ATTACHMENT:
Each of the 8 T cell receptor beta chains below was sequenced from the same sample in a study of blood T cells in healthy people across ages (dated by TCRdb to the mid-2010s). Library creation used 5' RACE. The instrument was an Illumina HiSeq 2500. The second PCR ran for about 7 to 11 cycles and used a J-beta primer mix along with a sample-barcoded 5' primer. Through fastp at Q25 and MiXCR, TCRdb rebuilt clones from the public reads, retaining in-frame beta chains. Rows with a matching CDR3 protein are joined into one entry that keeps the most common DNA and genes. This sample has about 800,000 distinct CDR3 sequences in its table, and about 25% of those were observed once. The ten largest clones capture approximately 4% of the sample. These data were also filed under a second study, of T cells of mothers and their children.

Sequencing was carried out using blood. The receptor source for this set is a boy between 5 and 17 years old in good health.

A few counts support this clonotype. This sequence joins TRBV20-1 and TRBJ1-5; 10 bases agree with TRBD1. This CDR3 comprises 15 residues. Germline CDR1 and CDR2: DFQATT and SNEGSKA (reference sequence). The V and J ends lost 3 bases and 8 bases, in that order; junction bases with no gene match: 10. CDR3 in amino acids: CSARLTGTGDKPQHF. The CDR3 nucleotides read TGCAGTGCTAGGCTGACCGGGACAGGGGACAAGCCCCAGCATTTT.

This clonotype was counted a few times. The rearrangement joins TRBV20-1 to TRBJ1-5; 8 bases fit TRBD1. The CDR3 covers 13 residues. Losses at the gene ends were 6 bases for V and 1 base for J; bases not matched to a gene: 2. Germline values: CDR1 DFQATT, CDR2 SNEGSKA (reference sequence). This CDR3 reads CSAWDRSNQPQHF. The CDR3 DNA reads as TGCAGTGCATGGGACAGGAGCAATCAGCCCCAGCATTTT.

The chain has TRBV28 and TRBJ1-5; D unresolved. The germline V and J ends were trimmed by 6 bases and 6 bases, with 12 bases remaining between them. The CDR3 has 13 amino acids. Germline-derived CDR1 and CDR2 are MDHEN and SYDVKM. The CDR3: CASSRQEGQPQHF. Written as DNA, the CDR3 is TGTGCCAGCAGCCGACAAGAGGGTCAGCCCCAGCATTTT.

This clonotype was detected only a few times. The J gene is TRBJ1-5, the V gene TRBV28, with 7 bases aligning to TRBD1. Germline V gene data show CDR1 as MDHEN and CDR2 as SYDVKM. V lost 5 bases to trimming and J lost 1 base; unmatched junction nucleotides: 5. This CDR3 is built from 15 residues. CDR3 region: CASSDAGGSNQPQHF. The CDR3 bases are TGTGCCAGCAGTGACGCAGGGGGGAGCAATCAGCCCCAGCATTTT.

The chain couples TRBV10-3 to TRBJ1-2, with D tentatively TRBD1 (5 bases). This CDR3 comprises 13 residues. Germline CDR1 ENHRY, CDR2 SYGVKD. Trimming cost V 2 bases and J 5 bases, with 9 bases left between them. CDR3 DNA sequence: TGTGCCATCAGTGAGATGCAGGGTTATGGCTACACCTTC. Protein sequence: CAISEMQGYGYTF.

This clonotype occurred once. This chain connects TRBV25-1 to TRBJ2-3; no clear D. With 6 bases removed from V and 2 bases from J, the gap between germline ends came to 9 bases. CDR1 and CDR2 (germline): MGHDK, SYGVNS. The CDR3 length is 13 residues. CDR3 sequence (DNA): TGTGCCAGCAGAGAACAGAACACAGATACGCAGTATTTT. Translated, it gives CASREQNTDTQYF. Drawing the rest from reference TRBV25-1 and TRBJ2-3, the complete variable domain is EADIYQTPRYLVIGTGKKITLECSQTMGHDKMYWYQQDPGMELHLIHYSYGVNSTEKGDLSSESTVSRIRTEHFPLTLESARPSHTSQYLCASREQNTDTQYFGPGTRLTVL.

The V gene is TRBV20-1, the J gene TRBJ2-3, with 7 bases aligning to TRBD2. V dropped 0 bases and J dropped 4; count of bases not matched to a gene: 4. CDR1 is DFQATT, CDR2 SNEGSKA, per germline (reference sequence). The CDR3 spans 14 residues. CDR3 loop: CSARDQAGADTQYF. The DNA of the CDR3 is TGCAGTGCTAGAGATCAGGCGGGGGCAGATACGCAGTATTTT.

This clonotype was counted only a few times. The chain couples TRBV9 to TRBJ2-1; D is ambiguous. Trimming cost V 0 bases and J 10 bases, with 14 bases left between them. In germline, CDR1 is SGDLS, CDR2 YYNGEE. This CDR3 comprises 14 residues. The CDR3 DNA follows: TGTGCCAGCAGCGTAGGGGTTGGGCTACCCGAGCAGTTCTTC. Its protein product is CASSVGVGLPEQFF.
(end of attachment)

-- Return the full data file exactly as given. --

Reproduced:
Each of the 8 T cell receptor beta chains below was sequenced from the same sample in a study of blood T cells in healthy people across ages (dated by TCRdb to the mid-2010s). Library creation used 5' RACE. The instrument was an Illumina HiSeq 2500. The second PCR ran for about 7 to 11 cycles and used a J-beta primer mix along with a sample-barcoded 5' primer. Through fastp at Q25 and MiXCR, TCRdb rebuilt clones from the public reads, retaining in-frame beta chains. Rows with a matching CDR3 protein are joined into one entry that keeps the most common DNA and genes. This sample has about 800,000 distinct CDR3 sequences in its table, and about 25% of those were observed once. The ten largest clones capture approximately 4% of the sample. These data were also filed under a second study, of T cells of mothers and their children.

Sequencing was carried out using blood. The receptor source for this set is a boy between 5 and 17 years old in good health.

A few counts support this clonotype. This sequence joins TRBV20-1 and TRBJ1-5; 10 bases agree with TRBD1. This CDR3 comprises 15 residues. Germline CDR1 and CDR2: DFQATT and SNEGSKA (reference sequence). The V and J ends lost 3 bases and 8 bases, in that order; junction bases with no gene match: 10. CDR3 in amino acids: CSARLTGTGDKPQHF. The CDR3 nucleotides read TGCAGTGCTAGGCTGACCGGGACAGGGGACAAGCCCCAGCATTTT.

This clonotype was counted a few times. The rearrangement joins TRBV20-1 to TRBJ1-5; 8 bases fit TRBD1. The CDR3 covers 13 residues. Losses at the gene ends were 6 bases for V and 1 base for J; bases not matched to a gene: 2. Germline values: CDR1 DFQATT, CDR2 SNEGSKA (reference sequence). This CDR3 reads CSAWDRSNQPQHF. The CDR3 DNA reads as TGCAGTGCATGGGACAGGAGCAATCAGCCCCAGCATTTT.

The chain has TRBV28 and TRBJ1-5; D unresolved. The germline V and J ends were trimmed by 6 bases and 6 bases, with 12 bases remaining between them. The CDR3 has 13 amino acids. Germline-derived CDR1 and CDR2 are MDHEN and SYDVKM. The CDR3: CASSRQEGQPQHF. Written as DNA, the CDR3 is TGTGCCAGCAGCCGACAAGAGGGTCAGCCCCAGCATTTT.

This clonotype was detected only a few times. The J gene is TRBJ1-5, the V gene TRBV28, with 7 bases aligning to TRBD1. Germline V gene data show CDR1 as MDHEN and CDR2 as SYDVKM. V lost 5 bases to trimming and J lost 1 base; unmatched junction nucleotides: 5. This CDR3 is built from 15 residues. CDR3 region: CASSDAGGSNQPQHF. The CDR3 bases are TGTGCCAGCAGTGACGCAGGGGGGAGCAATCAGCCCCAGCATTTT.

The chain couples TRBV10-3 to TRBJ1-2, with D tentatively TRBD1 (5 bases). This CDR3 comprises 13 residues. Germline CDR1 ENHRY, CDR2 SYGVKD. Trimming cost V 2 bases and J 5 bases, with 9 bases left between them. CDR3 DNA sequence: TGTGCCATCAGTGAGATGCAGGGTTATGGCTACACCTTC. Protein sequence: CAISEMQGYGYTF.

This clonotype occurred once. This chain connects TRBV25-1 to TRBJ2-3; no clear D. With 6 bases removed from V and 2 bases from J, the gap between germline ends came to 9 bases. CDR1 and CDR2 (germline): MGHDK, SYGVNS. The CDR3 length is 13 residues. CDR3 sequence (DNA): TGTGCCAGCAGAGAACAGAACACAGATACGCAGTATTTT. Translated, it gives CASREQNTDTQYF. Drawing the rest from reference TRBV25-1 and TRBJ2-3, the complete variable domain is EADIYQTPRYLVIGTGKKITLECSQTMGHDKMYWYQQDPGMELHLIHYSYGVNSTEKGDLSSESTVSRIRTEHFPLTLESARPSHTSQYLCASREQNTDTQYFGPGTRLTVL.

The V gene is TRBV20-1, the J gene TRBJ2-3, with 7 bases aligning to TRBD2. V dropped 0 bases and J dropped 4; count of bases not matched to a gene: 4. CDR1 is DFQATT, CDR2 SNEGSKA, per germline (reference sequence). The CDR3 spans 14 residues. CDR3 loop: CSARDQAGADTQYF. The DNA of the CDR3 is TGCAGTGCTAGAGATCAGGCGGGGGCAGATACGCAGTATTTT.

This clonotype was counted only a few times. The chain couples TRBV9 to TRBJ2-1; D is ambiguous. Trimming cost V 0 bases and J 10 bases, with 14 bases left between them. In germline, CDR1 is SGDLS, CDR2 YYNGEE. This CDR3 comprises 14 residues. The CDR3 DNA follows: TGTGCCAGCAGCGTAGGGGTTGGGCTACCCGAGCAGTTCTTC. Its protein product is CASSVGVGLPEQFF.